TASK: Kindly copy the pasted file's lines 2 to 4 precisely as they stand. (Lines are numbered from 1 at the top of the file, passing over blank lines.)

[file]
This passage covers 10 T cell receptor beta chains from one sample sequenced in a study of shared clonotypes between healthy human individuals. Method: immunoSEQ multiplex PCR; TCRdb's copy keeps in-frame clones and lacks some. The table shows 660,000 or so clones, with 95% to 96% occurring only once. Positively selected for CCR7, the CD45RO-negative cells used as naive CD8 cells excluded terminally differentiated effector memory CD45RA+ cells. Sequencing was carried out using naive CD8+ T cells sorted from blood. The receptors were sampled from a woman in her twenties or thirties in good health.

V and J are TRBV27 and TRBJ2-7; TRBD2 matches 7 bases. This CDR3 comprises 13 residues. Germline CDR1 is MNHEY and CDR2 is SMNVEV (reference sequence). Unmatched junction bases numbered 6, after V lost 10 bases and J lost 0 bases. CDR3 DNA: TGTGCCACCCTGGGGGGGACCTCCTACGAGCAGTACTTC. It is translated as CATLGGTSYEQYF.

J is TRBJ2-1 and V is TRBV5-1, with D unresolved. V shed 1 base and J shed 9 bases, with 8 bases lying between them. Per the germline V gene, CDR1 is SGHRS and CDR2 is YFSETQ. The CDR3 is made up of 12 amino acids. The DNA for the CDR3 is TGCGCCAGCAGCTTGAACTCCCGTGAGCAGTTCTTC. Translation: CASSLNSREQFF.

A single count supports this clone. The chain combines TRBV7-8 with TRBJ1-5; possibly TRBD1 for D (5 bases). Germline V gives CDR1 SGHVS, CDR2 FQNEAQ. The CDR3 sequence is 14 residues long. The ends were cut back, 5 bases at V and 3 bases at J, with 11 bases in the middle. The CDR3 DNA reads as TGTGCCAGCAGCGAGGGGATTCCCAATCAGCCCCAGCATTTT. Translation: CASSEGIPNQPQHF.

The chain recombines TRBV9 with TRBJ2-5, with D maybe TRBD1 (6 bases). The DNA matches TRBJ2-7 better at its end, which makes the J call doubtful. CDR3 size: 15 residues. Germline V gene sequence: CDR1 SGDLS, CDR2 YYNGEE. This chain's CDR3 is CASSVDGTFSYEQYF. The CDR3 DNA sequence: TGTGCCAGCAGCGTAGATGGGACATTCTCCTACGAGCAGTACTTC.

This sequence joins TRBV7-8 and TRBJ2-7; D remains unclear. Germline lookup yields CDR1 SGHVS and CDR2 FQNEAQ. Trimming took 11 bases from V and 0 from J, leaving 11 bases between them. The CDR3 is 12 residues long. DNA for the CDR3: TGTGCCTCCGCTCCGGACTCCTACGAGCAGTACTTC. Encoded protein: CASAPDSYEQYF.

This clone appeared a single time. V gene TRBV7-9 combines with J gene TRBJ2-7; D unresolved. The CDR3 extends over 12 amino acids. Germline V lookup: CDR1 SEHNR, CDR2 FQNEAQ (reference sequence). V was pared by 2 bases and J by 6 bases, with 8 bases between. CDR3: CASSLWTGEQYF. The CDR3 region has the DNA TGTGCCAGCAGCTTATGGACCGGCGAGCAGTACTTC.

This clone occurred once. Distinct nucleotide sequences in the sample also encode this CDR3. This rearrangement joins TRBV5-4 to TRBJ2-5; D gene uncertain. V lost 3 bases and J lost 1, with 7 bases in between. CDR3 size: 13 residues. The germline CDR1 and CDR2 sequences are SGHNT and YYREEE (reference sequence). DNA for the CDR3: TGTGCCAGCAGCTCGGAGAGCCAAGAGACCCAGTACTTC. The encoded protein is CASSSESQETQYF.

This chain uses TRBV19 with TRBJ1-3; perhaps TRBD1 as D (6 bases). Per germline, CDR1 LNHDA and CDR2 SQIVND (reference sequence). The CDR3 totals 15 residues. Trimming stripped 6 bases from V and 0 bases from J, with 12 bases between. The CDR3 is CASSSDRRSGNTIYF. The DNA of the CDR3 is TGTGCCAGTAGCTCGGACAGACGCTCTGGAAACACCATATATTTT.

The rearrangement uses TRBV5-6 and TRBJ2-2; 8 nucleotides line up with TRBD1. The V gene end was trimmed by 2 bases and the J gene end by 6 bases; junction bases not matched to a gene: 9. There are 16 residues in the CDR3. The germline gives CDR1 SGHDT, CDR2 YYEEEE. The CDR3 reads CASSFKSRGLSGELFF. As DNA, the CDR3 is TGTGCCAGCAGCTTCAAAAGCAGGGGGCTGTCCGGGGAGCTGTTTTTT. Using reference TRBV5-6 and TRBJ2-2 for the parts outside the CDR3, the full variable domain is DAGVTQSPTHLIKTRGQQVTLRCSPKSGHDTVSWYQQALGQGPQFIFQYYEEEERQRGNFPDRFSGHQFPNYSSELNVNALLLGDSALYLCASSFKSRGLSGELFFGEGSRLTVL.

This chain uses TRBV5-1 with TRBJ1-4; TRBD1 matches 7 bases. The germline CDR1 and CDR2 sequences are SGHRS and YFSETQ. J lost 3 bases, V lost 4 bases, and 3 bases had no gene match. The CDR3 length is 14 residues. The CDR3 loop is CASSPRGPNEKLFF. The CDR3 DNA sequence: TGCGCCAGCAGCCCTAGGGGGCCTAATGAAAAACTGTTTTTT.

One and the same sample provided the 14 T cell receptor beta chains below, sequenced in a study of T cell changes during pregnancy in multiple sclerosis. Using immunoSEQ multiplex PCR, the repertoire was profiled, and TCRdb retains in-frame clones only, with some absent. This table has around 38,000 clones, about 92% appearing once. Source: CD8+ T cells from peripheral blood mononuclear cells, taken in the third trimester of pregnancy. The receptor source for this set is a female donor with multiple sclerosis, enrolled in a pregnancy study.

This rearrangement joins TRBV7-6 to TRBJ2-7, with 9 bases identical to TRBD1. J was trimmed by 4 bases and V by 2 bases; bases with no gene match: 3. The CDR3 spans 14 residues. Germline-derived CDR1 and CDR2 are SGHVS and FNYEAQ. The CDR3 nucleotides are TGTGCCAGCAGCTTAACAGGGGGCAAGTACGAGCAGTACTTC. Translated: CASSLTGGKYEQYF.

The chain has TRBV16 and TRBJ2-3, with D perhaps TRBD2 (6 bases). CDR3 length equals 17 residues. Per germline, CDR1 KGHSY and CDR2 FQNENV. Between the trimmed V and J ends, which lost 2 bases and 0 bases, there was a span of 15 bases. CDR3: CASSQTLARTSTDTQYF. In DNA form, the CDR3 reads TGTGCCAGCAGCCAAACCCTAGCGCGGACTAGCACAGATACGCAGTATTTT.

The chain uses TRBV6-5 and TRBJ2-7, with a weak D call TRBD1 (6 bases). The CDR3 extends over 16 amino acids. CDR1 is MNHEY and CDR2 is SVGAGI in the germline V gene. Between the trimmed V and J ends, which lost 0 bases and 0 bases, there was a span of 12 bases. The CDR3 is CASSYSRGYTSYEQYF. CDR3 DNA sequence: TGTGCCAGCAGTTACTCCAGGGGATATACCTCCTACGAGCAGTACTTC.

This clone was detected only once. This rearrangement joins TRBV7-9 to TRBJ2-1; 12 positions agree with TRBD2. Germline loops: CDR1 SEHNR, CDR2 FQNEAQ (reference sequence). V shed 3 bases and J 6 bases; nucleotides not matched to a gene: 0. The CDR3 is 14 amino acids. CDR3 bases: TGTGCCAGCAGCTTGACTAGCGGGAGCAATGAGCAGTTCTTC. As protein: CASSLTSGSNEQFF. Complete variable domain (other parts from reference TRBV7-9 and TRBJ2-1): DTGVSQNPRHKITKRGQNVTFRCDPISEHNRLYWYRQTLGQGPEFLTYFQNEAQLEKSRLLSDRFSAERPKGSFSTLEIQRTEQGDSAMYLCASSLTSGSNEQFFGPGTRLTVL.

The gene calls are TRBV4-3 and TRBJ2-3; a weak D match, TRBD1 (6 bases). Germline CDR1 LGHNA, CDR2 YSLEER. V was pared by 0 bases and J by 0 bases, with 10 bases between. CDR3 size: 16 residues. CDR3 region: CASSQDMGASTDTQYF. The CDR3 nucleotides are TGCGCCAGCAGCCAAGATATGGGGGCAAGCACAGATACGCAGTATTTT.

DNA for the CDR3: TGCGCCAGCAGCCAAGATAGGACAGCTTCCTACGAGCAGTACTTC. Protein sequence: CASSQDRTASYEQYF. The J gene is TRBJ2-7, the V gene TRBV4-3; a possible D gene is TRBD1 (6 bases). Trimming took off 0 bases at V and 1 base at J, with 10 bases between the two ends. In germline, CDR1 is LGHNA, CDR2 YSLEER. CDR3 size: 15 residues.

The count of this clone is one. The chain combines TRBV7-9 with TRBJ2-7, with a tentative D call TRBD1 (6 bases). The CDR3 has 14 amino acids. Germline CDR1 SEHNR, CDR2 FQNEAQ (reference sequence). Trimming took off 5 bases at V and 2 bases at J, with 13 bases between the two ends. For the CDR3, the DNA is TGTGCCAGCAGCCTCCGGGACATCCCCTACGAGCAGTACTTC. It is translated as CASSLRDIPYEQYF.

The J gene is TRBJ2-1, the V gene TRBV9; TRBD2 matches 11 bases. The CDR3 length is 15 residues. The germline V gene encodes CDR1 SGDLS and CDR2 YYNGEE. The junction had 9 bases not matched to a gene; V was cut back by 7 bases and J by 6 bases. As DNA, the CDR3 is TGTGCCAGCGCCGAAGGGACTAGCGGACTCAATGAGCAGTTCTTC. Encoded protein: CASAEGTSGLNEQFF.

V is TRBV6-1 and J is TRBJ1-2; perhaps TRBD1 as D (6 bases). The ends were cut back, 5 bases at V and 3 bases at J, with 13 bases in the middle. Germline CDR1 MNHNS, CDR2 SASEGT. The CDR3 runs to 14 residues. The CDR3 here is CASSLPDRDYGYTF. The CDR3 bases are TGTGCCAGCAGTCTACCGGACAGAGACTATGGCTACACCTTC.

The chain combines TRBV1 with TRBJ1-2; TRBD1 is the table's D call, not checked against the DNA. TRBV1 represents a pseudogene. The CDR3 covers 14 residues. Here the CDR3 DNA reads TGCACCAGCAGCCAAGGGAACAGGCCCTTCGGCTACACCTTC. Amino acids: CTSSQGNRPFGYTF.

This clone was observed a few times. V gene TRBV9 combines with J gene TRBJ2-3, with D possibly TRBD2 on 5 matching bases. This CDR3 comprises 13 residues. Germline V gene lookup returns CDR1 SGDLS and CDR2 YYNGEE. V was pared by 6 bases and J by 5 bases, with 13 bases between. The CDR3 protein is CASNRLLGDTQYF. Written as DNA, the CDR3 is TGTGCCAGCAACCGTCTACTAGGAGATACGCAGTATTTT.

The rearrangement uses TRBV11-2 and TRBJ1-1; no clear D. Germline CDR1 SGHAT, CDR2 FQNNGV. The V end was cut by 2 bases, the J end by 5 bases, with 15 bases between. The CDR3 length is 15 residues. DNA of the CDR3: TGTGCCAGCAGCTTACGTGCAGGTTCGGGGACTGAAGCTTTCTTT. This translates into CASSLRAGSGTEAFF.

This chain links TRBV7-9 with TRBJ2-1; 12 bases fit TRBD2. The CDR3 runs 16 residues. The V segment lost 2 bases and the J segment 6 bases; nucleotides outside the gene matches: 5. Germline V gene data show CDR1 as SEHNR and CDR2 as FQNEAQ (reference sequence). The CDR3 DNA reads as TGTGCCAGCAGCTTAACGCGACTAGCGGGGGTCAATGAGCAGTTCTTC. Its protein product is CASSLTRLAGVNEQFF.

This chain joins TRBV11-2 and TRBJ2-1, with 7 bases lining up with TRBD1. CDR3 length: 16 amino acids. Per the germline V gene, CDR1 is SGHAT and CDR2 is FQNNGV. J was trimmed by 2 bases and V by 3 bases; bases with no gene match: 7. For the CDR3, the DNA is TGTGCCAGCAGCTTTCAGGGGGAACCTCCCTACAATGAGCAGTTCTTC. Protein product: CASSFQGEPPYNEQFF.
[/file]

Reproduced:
V and J are TRBV27 and TRBJ2-7; TRBD2 matches 7 bases. This CDR3 comprises 13 residues. Germline CDR1 is MNHEY and CDR2 is SMNVEV (reference sequence). Unmatched junction bases numbered 6, after V lost 10 bases and J lost 0 bases. CDR3 DNA: TGTGCCACCCTGGGGGGGACCTCCTACGAGCAGTACTTC. It is translated as CATLGGTSYEQYF.

J is TRBJ2-1 and V is TRBV5-1, with D unresolved. V shed 1 base and J shed 9 bases, with 8 bases lying between them. Per the germline V gene, CDR1 is SGHRS and CDR2 is YFSETQ. The CDR3 is made up of 12 amino acids. The DNA for the CDR3 is TGCGCCAGCAGCTTGAACTCCCGTGAGCAGTTCTTC. Translation: CASSLNSREQFF.

A single count supports this clone. The chain combines TRBV7-8 with TRBJ1-5; possibly TRBD1 for D (5 bases). Germline V gives CDR1 SGHVS, CDR2 FQNEAQ. The CDR3 sequence is 14 residues long. The ends were cut back, 5 bases at V and 3 bases at J, with 11 bases in the middle. The CDR3 DNA reads as TGTGCCAGCAGCGAGGGGATTCCCAATCAGCCCCAGCATTTT. Translation: CASSEGIPNQPQHF.